In his ÖAW-funded project ‘Living Forever: Fictions of Radical Life Extension, 1878-1918’, James Aaron Green examines literary thought experiments that pose the question, What would it mean to live forever? Covering years that saw the agitation for and then establishment of an old-age pension scheme in Britain, the project appraises these fictions within the fuller contexts of age and aging, as reflected in myriad archival materials: medical treatises, anti-aging advertisements, and visual sources. It recovers a major trend in Anglophone and Continental European fiction, the recognition of which prompts us to re-examine works by major authors of the period and fiction’s socio-political impetus during these years. It argues that fictions of radical life extension responded to and helped to shape a decisive change in the attitudes toward age and aging, as well as the legal and social status of old age in particular—changes that remain highly consequential in our present.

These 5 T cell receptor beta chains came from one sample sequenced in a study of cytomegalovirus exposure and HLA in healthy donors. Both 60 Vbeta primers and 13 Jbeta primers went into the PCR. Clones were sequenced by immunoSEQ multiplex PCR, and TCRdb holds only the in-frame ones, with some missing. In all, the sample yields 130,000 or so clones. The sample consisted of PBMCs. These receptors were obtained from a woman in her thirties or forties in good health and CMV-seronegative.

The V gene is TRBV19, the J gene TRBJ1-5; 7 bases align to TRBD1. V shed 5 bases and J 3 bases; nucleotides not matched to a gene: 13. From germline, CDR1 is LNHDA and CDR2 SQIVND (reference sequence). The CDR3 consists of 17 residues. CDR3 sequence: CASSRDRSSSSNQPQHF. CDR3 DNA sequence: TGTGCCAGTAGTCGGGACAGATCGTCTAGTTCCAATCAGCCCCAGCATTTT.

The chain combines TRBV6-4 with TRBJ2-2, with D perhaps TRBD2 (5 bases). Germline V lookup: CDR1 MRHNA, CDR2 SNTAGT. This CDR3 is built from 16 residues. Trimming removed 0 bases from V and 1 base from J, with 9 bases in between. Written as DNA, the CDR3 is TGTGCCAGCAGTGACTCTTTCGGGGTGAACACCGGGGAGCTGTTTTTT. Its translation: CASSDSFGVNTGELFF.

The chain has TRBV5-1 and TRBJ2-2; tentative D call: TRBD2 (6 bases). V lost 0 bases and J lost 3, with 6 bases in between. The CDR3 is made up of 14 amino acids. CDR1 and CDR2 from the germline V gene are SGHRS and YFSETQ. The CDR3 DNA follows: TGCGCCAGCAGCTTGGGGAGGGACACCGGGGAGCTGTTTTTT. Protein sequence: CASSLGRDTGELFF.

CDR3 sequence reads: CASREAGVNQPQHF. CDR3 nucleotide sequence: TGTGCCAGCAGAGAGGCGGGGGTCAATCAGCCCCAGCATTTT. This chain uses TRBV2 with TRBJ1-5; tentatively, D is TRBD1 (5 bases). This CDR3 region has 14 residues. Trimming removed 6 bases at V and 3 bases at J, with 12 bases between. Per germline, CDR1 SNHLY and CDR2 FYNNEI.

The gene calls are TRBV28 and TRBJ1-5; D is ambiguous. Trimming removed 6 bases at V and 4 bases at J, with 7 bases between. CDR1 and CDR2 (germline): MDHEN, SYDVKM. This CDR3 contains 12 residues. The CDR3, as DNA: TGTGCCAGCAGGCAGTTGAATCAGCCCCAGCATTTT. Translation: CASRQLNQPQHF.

““Old Things Made New”: Transfusive Rejuvenescence in M. E. Braddon’s “Good Lady Ducayne” and H. G. Wells’s “The Story of the Late Mr Elvesham””, Frontiers of Narrative Studies, eds. Heike Hartung and Sarah Falcus (forthcoming)